A run on the Gold Reserves of European Peripheral Nations | Source

The European Redemption Pact

Germany has proposed a European Redemption Pact, which involves indebted nations pledging their Gold Reserves in return for financial support. In effect, this means that these nations are parting with hard currency in return for support in a weaker currency known as the Euro. The lending nations get to replace some of their weak Euros with Gold. Given that this aid comes against further pledges of austerity from the bailed out nations, it is hard to see that they will ever be in a position of economic strength; to pay back the aid and get their pledged Gold back. The strategy therefore resembles a scheme to remove the Gold Reserves from the Peripheral Nations, so that they have no choice other than to accept political and fiscal union on unfavourable terms. The situation in the Peripheral Nations is therefore the same as that of the ill-fated Weimar Republic.

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    • KeySignals profile image
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      Crowdsourcerer 4 years ago from Dubai

      Chris, thanks for that objective view. I sense your heart would like it to work but your logic tells you that it won't.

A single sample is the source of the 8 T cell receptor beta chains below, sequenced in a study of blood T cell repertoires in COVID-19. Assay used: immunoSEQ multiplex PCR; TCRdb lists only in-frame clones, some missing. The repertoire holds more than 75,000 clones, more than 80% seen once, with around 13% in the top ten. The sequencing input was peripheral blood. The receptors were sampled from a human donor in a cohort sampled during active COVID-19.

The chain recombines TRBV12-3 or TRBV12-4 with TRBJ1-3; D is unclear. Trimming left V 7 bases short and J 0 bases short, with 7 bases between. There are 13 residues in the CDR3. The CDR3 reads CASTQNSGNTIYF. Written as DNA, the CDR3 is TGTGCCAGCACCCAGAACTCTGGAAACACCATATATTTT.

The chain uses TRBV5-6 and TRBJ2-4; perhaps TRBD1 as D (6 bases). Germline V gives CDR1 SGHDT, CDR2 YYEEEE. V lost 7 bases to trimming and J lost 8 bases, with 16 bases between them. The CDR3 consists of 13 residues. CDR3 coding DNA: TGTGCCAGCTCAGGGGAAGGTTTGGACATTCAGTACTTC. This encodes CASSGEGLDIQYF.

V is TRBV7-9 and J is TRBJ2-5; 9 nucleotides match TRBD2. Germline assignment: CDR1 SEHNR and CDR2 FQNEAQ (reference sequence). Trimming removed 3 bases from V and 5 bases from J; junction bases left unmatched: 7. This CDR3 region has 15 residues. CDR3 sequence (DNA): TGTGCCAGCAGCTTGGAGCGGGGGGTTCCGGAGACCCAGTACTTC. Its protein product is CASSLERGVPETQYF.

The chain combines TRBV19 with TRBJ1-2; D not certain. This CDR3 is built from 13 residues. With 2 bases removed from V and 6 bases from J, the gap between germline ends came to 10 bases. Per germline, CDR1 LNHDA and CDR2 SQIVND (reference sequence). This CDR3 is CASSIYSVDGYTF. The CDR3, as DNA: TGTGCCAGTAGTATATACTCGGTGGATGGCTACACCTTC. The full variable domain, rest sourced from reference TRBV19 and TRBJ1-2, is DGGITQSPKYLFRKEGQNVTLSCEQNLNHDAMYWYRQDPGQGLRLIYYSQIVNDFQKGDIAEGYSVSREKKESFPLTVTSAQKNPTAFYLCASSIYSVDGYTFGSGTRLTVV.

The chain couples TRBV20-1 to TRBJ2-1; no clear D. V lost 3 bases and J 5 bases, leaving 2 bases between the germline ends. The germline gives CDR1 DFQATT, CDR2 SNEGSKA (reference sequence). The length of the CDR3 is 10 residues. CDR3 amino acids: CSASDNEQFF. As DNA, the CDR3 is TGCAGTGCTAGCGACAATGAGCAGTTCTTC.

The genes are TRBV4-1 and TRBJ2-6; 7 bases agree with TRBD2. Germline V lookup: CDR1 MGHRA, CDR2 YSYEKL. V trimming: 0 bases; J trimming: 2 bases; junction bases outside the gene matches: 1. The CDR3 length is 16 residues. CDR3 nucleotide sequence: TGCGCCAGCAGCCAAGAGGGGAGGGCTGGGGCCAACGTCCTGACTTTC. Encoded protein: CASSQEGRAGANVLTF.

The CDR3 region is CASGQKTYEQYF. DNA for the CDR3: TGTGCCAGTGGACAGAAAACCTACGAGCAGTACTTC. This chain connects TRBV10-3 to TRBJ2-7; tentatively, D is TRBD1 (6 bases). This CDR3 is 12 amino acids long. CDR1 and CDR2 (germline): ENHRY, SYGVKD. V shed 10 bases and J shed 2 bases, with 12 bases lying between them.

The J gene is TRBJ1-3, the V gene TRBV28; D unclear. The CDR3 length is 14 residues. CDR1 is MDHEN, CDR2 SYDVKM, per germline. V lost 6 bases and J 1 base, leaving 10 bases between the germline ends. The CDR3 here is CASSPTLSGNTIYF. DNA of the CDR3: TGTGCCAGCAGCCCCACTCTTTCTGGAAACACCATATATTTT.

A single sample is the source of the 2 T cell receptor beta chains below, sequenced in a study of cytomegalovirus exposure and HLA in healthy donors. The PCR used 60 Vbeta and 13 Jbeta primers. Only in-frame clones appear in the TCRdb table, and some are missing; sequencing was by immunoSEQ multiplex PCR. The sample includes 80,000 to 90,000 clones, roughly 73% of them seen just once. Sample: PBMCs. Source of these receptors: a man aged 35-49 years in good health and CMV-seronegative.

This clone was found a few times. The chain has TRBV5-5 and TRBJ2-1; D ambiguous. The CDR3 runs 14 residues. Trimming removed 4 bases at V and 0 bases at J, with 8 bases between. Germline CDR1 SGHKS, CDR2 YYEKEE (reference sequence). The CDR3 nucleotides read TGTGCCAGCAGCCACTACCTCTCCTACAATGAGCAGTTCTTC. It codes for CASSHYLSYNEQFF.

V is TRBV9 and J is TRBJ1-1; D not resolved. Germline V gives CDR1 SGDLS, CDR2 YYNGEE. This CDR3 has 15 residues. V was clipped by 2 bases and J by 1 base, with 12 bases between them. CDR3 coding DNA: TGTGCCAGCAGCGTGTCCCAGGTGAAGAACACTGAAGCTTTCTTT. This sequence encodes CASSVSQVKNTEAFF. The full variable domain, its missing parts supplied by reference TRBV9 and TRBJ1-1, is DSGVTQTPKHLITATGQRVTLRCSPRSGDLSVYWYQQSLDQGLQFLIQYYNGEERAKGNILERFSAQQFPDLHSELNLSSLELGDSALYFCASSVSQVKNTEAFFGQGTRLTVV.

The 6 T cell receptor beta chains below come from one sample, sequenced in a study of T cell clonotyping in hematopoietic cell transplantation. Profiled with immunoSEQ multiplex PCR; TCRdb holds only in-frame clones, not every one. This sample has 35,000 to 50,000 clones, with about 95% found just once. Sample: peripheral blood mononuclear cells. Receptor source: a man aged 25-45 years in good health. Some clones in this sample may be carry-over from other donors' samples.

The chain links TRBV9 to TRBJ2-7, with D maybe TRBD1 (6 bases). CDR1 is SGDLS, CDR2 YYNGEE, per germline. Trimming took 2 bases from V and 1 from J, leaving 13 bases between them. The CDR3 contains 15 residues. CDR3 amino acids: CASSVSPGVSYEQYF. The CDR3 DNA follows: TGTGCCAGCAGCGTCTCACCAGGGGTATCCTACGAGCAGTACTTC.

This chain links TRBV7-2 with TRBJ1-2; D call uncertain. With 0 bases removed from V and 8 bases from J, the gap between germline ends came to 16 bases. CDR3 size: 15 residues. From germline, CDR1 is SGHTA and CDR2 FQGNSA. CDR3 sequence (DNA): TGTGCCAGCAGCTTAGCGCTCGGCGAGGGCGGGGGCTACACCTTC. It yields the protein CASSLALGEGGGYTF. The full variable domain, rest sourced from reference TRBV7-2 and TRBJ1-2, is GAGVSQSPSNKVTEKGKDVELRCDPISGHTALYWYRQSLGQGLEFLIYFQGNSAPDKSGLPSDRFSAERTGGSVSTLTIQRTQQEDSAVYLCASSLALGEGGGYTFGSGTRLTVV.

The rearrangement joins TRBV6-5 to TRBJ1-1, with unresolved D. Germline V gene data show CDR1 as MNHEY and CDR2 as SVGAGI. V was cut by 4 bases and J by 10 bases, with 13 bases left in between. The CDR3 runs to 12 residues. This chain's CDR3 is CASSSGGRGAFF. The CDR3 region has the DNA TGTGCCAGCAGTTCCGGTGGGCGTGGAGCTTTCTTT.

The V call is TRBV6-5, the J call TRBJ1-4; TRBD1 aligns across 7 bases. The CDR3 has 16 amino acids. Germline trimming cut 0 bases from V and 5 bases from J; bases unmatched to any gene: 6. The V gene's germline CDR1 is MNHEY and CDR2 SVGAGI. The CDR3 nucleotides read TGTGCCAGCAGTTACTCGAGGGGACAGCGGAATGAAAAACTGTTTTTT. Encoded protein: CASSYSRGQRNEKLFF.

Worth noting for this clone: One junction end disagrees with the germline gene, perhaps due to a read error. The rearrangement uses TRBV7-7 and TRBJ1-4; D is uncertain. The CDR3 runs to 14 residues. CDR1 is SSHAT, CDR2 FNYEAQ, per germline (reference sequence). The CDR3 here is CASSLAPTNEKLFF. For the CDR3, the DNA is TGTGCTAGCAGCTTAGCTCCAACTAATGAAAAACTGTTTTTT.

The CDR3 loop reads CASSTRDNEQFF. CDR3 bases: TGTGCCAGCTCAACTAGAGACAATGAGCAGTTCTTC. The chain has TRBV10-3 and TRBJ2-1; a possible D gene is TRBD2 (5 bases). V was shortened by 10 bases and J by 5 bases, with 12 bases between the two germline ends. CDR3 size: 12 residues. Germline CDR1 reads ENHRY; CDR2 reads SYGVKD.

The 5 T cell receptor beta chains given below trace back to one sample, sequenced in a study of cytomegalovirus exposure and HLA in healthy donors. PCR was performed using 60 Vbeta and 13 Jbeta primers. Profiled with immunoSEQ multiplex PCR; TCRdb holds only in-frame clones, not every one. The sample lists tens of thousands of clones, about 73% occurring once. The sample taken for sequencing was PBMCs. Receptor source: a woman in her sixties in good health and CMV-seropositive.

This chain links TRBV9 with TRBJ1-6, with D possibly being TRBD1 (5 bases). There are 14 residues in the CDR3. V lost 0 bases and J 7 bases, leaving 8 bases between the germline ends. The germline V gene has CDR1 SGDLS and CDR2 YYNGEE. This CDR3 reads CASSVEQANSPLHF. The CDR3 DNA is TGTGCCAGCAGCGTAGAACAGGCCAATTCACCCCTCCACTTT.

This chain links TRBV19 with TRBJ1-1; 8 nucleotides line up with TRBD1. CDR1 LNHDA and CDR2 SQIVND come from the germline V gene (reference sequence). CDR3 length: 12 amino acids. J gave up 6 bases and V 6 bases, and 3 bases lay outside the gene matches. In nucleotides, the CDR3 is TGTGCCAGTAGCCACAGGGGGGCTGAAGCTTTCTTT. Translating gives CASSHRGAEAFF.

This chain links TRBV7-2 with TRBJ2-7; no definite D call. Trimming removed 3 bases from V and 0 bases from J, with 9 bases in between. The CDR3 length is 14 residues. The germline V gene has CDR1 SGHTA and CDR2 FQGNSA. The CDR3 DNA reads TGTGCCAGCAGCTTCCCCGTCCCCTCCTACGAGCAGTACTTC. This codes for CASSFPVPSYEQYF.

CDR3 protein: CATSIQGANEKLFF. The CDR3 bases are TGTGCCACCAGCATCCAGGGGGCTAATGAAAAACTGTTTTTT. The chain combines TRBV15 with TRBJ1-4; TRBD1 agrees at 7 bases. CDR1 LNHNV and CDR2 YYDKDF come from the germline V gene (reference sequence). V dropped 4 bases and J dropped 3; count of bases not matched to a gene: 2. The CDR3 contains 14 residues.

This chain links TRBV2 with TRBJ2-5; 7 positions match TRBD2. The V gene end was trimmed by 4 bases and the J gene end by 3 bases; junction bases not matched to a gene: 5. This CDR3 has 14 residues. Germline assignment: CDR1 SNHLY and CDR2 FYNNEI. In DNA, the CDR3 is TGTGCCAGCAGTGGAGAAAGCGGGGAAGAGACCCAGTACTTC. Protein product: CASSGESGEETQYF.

• CHRIS57 profile image

      CHRIS57 4 years ago from Northern Germany

      The Eurozone will hold together or break apart? Good question, next question.

      Either way it will be expensive for the lender countries. There is lots of rant about the economic issues, so i skip that and try a prediction from a more political standpoint.

      Currently Germany tries to take the lead in forming a political union of the Eurozone or better of the whole EU. The reason is simple. Impose same ways of running a country that apparently seem successful for Northern Europe. This attempt will fail - and with it the future of the Euro.

      The European Union is a bunch of independent, sovereign countries who only have in common the same continent and part of their history in good or bad times. French speak French, Germans speak German, .. i dont have to continue. National pride, national humiliation, cultural differences are what make up the European patchwork blanket of today. It is difficult to believe that a political union will be possible under these circumstances. So my prediction is: The Euro will fail.